Restoring for a resilient future: Woodland community assembly trajectories in the face of multiple stressors
You will be based at UKCEH Bangor and Bangor University, joining a dynamic group of forest ecosystem, climate change and air pollution researchers, based in the Environment Centre Wales. You will make use of world-leading pollution control facilities, including a field-release ozone system and the solar domes (https://www.ceh.ac.uk/our-science/research-facilities/solardomes-and-ozone-field-release-system). The work includes relating detailed ecophysiological measures to more easily-quantified functional traits, and undertaking epigenetic analyses as part of an internship at the University of Birmingham. You will benefit from access to international networks such as TreeDivNet (www.treedivnet.ugent.be).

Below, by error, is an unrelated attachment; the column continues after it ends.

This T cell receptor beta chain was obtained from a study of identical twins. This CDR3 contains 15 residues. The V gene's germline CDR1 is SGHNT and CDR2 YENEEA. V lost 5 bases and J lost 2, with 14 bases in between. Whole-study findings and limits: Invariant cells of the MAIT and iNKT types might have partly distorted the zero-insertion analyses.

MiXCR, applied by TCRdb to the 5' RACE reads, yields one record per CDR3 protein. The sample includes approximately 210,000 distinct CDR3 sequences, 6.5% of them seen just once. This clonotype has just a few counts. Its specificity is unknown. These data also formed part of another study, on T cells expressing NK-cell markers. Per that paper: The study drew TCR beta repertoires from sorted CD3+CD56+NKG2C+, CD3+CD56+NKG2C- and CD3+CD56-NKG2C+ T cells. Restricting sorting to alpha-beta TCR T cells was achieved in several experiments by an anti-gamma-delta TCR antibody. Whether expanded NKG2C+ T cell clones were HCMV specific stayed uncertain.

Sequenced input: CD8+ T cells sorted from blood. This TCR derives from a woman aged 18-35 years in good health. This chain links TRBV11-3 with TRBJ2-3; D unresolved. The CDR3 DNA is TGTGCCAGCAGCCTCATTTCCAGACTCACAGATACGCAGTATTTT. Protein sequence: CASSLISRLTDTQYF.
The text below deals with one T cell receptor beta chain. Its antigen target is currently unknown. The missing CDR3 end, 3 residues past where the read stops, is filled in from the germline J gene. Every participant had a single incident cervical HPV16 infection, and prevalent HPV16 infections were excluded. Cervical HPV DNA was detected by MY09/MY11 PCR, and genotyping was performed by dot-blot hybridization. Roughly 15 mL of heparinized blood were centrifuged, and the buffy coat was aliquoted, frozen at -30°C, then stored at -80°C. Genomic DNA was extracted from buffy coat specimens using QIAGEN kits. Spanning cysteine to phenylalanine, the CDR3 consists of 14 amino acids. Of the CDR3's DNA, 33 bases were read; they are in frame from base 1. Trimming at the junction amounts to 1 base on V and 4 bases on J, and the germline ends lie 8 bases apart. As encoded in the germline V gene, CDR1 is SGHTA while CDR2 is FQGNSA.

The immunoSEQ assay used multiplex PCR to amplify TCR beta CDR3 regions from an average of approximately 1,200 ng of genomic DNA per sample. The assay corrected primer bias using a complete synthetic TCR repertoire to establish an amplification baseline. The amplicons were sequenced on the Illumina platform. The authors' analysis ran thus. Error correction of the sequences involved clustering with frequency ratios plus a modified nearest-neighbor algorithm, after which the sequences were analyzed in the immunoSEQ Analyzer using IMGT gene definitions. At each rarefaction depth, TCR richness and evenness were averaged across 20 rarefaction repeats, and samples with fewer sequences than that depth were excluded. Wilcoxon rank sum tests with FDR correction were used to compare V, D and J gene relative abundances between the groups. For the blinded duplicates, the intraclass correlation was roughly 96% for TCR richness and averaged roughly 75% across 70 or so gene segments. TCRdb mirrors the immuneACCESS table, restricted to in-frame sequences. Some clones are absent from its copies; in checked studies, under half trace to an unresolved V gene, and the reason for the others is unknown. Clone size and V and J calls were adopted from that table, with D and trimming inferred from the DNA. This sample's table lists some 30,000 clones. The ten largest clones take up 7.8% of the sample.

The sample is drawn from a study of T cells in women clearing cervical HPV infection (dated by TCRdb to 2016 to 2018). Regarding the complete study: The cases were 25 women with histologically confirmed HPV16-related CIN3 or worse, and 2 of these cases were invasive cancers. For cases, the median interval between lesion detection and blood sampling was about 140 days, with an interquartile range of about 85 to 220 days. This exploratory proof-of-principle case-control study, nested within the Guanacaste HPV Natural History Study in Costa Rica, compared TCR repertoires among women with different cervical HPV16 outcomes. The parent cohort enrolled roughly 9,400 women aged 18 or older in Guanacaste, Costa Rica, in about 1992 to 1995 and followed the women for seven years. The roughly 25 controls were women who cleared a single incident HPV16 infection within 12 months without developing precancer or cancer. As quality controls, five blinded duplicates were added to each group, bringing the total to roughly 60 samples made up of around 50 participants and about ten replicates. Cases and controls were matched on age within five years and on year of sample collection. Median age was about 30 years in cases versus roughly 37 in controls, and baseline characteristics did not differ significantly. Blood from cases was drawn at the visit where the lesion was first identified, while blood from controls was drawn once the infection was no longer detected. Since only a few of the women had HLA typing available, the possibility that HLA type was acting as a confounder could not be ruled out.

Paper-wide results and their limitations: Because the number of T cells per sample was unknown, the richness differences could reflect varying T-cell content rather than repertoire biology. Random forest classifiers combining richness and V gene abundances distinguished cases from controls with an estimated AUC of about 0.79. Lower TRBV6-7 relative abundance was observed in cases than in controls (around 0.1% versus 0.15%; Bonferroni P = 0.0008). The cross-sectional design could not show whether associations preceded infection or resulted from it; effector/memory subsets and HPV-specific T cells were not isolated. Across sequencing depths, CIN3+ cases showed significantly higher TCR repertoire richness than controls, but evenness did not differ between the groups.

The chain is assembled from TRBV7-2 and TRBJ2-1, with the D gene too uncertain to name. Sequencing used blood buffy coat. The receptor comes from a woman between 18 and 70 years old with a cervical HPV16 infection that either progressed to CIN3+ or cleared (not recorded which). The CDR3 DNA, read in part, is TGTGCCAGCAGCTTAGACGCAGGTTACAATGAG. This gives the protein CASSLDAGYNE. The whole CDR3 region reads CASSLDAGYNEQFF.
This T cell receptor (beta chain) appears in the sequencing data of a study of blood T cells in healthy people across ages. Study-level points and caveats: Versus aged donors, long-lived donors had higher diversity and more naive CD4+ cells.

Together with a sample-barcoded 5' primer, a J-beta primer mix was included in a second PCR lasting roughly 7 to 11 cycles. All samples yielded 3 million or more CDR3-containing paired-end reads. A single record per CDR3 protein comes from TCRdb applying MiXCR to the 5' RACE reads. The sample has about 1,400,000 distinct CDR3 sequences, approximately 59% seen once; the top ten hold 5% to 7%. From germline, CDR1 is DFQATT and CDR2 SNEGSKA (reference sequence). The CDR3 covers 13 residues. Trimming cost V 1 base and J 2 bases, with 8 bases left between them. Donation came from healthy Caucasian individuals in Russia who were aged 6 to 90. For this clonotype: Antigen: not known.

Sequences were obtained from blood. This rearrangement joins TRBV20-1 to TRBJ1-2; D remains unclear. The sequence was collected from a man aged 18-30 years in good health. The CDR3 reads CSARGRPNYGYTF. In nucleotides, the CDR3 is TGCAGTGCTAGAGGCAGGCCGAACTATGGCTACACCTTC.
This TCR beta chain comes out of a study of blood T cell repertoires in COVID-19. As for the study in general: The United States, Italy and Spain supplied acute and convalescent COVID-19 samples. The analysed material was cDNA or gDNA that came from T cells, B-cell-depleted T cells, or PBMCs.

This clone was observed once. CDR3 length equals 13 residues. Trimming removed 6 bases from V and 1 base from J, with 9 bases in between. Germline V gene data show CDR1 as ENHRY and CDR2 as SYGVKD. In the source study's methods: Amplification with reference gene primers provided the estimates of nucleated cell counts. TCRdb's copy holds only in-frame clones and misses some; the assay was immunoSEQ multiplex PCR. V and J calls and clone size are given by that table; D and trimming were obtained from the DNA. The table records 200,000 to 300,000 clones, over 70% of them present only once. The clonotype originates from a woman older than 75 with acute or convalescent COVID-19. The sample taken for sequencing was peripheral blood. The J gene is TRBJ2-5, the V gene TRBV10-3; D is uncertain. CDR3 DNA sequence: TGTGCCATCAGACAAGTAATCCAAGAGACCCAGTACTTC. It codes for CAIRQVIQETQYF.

You will aim to answer the questions:
- Does ozone create greater divergence in initial woodland community restoration trajectories in the presence of additional stressors (drought, co-occurring weed species)?
- Can relationships among functional traits, ecophysiology and epigenetic mechanisms explain divergent restoration trajectories?
Providing answers is important for policy makers and restoration practitioners to scale-up ecological restoration to address biodiversity loss and threats from climate change. You will place ozone in its rightful place among the key factors influencing restoration trajectories, and provide critical guidance to restoration scientists, practitioners and policy makers in the UN Decade on Ecosystem Restoration and beyond.